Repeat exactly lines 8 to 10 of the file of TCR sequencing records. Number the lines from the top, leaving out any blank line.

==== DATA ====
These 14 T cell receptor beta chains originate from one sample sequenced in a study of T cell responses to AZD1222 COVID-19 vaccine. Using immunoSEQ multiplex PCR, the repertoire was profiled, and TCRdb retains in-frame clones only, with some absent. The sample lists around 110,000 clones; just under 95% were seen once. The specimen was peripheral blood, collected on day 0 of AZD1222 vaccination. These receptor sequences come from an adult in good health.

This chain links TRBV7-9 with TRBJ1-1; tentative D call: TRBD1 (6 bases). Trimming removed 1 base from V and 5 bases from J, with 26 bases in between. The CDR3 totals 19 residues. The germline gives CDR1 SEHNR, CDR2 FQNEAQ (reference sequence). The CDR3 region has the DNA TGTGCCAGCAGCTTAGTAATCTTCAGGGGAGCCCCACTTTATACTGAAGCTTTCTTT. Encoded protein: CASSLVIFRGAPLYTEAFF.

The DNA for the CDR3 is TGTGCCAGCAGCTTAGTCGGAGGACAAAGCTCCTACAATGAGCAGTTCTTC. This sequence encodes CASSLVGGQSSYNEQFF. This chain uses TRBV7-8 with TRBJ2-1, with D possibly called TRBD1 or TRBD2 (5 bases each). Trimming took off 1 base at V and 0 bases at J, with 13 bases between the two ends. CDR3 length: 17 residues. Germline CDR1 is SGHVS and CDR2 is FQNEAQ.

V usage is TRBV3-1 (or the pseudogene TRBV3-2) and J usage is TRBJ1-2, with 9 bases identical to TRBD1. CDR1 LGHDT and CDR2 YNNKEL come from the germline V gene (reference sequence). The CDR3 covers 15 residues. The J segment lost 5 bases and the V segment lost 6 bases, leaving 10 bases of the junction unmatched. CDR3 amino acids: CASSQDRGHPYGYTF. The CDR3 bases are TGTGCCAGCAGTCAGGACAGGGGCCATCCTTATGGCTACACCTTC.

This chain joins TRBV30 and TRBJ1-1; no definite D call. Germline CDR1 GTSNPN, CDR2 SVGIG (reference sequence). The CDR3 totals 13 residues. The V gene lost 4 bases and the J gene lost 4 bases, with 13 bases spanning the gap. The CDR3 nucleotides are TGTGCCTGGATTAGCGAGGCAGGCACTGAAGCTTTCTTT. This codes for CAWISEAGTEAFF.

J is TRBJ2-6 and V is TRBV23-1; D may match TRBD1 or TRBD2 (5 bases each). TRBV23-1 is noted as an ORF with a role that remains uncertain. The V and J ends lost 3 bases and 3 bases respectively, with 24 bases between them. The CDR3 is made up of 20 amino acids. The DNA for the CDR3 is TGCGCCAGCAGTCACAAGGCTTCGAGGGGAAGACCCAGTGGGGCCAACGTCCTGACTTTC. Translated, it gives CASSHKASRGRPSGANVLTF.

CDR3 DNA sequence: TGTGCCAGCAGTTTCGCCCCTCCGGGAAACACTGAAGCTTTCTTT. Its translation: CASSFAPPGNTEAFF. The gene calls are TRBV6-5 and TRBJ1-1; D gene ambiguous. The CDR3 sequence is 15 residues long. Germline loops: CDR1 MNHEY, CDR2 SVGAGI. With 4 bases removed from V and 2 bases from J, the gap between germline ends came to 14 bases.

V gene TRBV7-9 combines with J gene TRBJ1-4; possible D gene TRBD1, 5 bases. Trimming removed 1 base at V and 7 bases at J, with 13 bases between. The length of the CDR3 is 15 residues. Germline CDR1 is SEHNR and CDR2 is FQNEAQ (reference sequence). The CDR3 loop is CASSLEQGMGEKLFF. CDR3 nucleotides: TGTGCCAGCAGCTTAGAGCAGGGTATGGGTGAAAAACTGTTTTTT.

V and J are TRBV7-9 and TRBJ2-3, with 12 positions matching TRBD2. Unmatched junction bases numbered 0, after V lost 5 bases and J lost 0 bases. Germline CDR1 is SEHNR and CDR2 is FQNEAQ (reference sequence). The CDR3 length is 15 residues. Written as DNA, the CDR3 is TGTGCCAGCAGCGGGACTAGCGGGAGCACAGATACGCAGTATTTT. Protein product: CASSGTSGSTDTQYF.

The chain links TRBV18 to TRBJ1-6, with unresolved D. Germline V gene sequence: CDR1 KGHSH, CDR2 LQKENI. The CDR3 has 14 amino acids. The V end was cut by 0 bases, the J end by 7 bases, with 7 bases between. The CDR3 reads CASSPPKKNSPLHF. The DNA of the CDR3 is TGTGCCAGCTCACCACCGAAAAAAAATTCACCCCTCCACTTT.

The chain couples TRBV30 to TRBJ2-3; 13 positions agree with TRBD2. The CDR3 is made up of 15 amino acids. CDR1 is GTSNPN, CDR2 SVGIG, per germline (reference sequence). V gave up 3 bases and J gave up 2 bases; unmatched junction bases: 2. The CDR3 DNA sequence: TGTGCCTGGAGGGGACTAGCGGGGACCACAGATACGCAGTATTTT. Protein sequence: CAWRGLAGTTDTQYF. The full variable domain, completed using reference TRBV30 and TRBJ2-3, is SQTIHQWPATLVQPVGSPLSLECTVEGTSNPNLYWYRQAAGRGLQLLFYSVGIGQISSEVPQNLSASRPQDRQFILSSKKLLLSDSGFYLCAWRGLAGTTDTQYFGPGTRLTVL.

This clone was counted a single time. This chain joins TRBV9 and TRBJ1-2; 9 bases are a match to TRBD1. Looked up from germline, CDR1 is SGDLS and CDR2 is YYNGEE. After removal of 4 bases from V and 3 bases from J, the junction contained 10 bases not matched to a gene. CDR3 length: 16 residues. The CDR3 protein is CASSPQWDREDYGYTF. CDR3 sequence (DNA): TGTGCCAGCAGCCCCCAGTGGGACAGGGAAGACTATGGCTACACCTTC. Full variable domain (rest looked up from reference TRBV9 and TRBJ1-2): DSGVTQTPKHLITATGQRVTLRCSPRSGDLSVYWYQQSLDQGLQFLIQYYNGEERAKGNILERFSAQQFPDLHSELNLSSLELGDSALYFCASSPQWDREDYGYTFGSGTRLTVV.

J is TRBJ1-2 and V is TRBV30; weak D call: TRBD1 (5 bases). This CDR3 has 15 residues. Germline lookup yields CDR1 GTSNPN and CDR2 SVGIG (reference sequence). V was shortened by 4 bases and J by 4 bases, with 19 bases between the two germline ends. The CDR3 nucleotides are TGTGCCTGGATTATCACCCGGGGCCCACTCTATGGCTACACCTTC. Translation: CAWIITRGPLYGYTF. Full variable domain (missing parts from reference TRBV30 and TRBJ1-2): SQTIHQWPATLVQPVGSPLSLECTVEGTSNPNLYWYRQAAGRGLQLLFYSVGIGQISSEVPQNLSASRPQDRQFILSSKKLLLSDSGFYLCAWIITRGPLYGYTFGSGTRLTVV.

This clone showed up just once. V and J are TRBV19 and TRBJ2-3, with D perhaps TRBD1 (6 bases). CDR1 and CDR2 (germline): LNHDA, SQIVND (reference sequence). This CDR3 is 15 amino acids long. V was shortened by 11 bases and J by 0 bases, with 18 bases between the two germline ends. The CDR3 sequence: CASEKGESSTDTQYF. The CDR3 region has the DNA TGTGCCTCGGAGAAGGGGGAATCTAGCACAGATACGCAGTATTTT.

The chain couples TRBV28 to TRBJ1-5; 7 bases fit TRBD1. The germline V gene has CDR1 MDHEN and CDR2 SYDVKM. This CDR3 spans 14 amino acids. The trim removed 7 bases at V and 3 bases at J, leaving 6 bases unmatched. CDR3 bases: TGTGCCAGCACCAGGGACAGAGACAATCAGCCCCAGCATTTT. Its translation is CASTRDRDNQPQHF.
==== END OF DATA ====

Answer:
V gene TRBV7-9 combines with J gene TRBJ1-4; possible D gene TRBD1, 5 bases. Trimming removed 1 base at V and 7 bases at J, with 13 bases between. The length of the CDR3 is 15 residues. Germline CDR1 is SEHNR and CDR2 is FQNEAQ (reference sequence). The CDR3 loop is CASSLEQGMGEKLFF. CDR3 nucleotides: TGTGCCAGCAGCTTAGAGCAGGGTATGGGTGAAAAACTGTTTTTT.

V and J are TRBV7-9 and TRBJ2-3, with 12 positions matching TRBD2. Unmatched junction bases numbered 0, after V lost 5 bases and J lost 0 bases. Germline CDR1 is SEHNR and CDR2 is FQNEAQ (reference sequence). The CDR3 length is 15 residues. Written as DNA, the CDR3 is TGTGCCAGCAGCGGGACTAGCGGGAGCACAGATACGCAGTATTTT. Protein product: CASSGTSGSTDTQYF.

The chain links TRBV18 to TRBJ1-6, with unresolved D. Germline V gene sequence: CDR1 KGHSH, CDR2 LQKENI. The CDR3 has 14 amino acids. The V end was cut by 0 bases, the J end by 7 bases, with 7 bases between. The CDR3 reads CASSPPKKNSPLHF. The DNA of the CDR3 is TGTGCCAGCTCACCACCGAAAAAAAATTCACCCCTCCACTTT.